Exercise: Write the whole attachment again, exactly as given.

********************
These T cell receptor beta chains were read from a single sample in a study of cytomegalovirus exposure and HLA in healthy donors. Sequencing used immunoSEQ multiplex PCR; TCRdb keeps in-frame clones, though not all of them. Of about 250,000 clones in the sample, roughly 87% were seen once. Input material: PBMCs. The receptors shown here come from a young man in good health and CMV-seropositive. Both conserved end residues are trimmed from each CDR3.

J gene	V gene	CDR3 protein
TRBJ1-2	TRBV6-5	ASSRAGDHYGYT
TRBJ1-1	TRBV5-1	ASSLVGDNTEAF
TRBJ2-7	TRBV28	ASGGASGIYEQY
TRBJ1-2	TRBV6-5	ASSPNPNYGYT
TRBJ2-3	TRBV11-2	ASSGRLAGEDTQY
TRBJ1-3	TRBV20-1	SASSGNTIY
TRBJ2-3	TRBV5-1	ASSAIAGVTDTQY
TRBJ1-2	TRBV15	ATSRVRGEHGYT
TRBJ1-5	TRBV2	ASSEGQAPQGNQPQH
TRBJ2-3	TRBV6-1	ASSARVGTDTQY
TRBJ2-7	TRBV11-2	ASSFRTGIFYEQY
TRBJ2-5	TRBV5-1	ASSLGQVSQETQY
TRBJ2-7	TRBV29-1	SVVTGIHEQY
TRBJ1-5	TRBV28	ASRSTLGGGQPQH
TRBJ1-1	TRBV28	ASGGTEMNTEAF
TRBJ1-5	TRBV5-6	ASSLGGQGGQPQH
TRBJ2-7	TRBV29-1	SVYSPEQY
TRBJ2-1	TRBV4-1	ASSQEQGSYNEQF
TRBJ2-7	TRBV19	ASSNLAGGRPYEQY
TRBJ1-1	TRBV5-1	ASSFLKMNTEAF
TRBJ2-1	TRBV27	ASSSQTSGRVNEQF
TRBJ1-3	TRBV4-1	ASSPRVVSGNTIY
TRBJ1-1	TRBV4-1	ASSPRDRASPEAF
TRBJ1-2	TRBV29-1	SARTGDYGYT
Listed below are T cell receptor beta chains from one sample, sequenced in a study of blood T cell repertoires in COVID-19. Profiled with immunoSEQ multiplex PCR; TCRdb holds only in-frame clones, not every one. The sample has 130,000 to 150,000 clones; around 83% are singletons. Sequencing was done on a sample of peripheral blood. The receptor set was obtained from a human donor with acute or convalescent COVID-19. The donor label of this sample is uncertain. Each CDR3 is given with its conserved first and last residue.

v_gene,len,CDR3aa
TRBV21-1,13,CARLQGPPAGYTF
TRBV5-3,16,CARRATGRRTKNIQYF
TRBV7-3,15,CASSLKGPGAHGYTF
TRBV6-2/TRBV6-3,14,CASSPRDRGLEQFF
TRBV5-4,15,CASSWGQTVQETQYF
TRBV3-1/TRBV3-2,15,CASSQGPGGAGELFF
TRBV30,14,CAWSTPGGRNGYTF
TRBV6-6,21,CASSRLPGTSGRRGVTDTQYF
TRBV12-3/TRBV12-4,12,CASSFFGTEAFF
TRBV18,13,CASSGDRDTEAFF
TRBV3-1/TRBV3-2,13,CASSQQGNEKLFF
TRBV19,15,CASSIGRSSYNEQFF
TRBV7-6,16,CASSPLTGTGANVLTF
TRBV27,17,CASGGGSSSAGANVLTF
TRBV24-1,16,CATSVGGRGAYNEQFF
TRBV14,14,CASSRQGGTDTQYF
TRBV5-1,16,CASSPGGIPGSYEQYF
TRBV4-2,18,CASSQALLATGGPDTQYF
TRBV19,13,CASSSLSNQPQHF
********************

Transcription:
These T cell receptor beta chains were read from a single sample in a study of cytomegalovirus exposure and HLA in healthy donors. Sequencing used immunoSEQ multiplex PCR; TCRdb keeps in-frame clones, though not all of them. Of about 250,000 clones in the sample, roughly 87% were seen once. Input material: PBMCs. The receptors shown here come from a young man in good health and CMV-seropositive. Both conserved end residues are trimmed from each CDR3.

J gene	V gene	CDR3 protein
TRBJ1-2	TRBV6-5	ASSRAGDHYGYT
TRBJ1-1	TRBV5-1	ASSLVGDNTEAF
TRBJ2-7	TRBV28	ASGGASGIYEQY
TRBJ1-2	TRBV6-5	ASSPNPNYGYT
TRBJ2-3	TRBV11-2	ASSGRLAGEDTQY
TRBJ1-3	TRBV20-1	SASSGNTIY
TRBJ2-3	TRBV5-1	ASSAIAGVTDTQY
TRBJ1-2	TRBV15	ATSRVRGEHGYT
TRBJ1-5	TRBV2	ASSEGQAPQGNQPQH
TRBJ2-3	TRBV6-1	ASSARVGTDTQY
TRBJ2-7	TRBV11-2	ASSFRTGIFYEQY
TRBJ2-5	TRBV5-1	ASSLGQVSQETQY
TRBJ2-7	TRBV29-1	SVVTGIHEQY
TRBJ1-5	TRBV28	ASRSTLGGGQPQH
TRBJ1-1	TRBV28	ASGGTEMNTEAF
TRBJ1-5	TRBV5-6	ASSLGGQGGQPQH
TRBJ2-7	TRBV29-1	SVYSPEQY
TRBJ2-1	TRBV4-1	ASSQEQGSYNEQF
TRBJ2-7	TRBV19	ASSNLAGGRPYEQY
TRBJ1-1	TRBV5-1	ASSFLKMNTEAF
TRBJ2-1	TRBV27	ASSSQTSGRVNEQF
TRBJ1-3	TRBV4-1	ASSPRVVSGNTIY
TRBJ1-1	TRBV4-1	ASSPRDRASPEAF
TRBJ1-2	TRBV29-1	SARTGDYGYT
Listed below are T cell receptor beta chains from one sample, sequenced in a study of blood T cell repertoires in COVID-19. Profiled with immunoSEQ multiplex PCR; TCRdb holds only in-frame clones, not every one. The sample has 130,000 to 150,000 clones; around 83% are singletons. Sequencing was done on a sample of peripheral blood. The receptor set was obtained from a human donor with acute or convalescent COVID-19. The donor label of this sample is uncertain. Each CDR3 is given with its conserved first and last residue.

v_gene,len,CDR3aa
TRBV21-1,13,CARLQGPPAGYTF
TRBV5-3,16,CARRATGRRTKNIQYF
TRBV7-3,15,CASSLKGPGAHGYTF
TRBV6-2/TRBV6-3,14,CASSPRDRGLEQFF
TRBV5-4,15,CASSWGQTVQETQYF
TRBV3-1/TRBV3-2,15,CASSQGPGGAGELFF
TRBV30,14,CAWSTPGGRNGYTF
TRBV6-6,21,CASSRLPGTSGRRGVTDTQYF
TRBV12-3/TRBV12-4,12,CASSFFGTEAFF
TRBV18,13,CASSGDRDTEAFF
TRBV3-1/TRBV3-2,13,CASSQQGNEKLFF
TRBV19,15,CASSIGRSSYNEQFF
TRBV7-6,16,CASSPLTGTGANVLTF
TRBV27,17,CASGGGSSSAGANVLTF
TRBV24-1,16,CATSVGGRGAYNEQFF
TRBV14,14,CASSRQGGTDTQYF
TRBV5-1,16,CASSPGGIPGSYEQYF
TRBV4-2,18,CASSQALLATGGPDTQYF
TRBV19,13,CASSSLSNQPQHF